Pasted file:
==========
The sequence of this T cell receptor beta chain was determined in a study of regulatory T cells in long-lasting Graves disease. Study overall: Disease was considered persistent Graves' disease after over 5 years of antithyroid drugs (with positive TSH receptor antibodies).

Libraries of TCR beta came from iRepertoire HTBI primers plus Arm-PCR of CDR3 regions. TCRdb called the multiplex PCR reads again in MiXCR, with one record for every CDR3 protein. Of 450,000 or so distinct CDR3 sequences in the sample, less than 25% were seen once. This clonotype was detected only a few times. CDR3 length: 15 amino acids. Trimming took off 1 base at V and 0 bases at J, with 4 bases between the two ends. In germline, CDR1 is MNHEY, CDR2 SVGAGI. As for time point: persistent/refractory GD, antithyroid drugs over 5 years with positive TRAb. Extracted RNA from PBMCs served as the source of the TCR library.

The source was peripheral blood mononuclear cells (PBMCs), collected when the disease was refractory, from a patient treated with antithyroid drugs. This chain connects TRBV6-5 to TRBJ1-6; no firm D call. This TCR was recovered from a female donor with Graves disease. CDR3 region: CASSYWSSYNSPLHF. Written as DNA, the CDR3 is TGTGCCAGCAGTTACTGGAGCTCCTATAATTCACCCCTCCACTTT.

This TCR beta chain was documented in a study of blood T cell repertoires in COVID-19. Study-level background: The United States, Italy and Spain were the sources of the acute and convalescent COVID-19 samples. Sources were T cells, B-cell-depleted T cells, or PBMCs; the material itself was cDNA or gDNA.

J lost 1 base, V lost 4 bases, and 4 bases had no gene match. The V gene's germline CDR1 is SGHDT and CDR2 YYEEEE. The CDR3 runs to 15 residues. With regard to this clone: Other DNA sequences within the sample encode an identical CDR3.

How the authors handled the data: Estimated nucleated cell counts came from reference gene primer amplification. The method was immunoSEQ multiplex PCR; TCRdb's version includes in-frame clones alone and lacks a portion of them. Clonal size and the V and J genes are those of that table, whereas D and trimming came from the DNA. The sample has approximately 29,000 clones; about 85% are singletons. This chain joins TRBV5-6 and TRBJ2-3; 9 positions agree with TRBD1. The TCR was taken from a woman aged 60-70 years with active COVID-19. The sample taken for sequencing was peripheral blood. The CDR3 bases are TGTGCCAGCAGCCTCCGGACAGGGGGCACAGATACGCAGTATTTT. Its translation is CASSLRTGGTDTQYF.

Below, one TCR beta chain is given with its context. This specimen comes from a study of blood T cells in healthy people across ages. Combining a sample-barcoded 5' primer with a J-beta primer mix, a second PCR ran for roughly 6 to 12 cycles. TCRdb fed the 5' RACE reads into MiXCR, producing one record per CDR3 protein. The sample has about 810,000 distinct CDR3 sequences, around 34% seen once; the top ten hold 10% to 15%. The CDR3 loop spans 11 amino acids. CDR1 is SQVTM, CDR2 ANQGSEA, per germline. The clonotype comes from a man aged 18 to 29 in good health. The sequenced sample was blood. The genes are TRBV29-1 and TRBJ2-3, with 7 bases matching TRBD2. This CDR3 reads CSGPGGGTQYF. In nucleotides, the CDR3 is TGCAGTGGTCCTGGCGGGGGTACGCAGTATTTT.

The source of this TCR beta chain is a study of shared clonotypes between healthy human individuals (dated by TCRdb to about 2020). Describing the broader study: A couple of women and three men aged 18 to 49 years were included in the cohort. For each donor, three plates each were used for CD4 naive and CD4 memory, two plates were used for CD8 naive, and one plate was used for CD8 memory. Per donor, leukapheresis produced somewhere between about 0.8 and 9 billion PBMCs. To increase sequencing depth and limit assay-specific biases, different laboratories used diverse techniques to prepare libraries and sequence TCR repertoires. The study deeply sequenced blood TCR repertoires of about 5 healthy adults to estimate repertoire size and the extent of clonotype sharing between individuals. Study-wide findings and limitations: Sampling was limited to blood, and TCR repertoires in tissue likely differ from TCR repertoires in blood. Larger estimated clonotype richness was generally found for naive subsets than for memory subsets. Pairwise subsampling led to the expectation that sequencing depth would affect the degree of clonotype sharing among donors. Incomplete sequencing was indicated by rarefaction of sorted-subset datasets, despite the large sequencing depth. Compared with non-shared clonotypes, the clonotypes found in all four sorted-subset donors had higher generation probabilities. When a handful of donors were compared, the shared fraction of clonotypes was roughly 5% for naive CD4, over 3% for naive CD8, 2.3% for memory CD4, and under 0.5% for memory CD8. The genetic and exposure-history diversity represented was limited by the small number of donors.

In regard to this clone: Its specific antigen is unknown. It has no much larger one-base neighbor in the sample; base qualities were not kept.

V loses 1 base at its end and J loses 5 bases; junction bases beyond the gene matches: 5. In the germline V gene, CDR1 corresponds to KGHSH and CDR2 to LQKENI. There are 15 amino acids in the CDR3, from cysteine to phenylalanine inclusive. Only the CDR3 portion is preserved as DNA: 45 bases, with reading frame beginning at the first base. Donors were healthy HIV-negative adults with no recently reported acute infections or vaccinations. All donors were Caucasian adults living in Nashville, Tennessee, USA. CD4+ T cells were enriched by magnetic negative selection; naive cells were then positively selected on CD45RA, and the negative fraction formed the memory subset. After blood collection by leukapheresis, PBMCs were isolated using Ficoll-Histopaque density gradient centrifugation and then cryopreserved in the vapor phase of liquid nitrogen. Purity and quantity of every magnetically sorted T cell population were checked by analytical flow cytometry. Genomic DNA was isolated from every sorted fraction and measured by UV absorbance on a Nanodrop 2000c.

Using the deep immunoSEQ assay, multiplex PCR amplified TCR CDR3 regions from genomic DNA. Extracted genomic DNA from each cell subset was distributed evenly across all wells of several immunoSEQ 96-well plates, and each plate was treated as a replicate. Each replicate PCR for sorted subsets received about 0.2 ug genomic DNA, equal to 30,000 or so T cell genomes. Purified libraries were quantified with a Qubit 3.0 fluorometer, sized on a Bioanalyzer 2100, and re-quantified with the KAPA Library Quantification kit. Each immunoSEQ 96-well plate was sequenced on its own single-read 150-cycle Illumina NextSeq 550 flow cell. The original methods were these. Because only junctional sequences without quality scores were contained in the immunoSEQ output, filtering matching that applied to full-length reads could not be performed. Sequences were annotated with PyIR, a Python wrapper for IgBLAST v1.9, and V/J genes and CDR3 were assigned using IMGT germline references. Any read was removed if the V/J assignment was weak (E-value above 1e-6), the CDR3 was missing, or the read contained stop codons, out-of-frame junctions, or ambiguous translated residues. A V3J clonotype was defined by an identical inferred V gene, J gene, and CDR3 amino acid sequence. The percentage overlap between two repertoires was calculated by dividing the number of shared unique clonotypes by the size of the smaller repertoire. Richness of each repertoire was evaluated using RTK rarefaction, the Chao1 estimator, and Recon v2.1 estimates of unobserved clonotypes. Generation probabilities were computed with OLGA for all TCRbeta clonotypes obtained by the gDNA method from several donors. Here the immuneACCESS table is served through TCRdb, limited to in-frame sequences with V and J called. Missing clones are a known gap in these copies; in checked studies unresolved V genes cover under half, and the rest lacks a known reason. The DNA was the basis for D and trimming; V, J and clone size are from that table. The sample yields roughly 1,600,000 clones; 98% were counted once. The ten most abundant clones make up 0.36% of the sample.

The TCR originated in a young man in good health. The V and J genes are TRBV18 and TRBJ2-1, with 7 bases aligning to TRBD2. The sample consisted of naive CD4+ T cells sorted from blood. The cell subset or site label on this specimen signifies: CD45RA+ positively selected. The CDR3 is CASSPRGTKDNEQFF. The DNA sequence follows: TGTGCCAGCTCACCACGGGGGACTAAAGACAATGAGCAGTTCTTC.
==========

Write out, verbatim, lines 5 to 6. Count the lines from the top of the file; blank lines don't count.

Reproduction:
J lost 1 base, V lost 4 bases, and 4 bases had no gene match. The V gene's germline CDR1 is SGHDT and CDR2 YYEEEE. The CDR3 runs to 15 residues. With regard to this clone: Other DNA sequences within the sample encode an identical CDR3.

How the authors handled the data: Estimated nucleated cell counts came from reference gene primer amplification. The method was immunoSEQ multiplex PCR; TCRdb's version includes in-frame clones alone and lacks a portion of them. Clonal size and the V and J genes are those of that table, whereas D and trimming came from the DNA. The sample has approximately 29,000 clones; about 85% are singletons. This chain joins TRBV5-6 and TRBJ2-3; 9 positions agree with TRBD1. The TCR was taken from a woman aged 60-70 years with active COVID-19. The sample taken for sequencing was peripheral blood. The CDR3 bases are TGTGCCAGCAGCCTCCGGACAGGGGGCACAGATACGCAGTATTTT. Its translation is CASSLRTGGTDTQYF.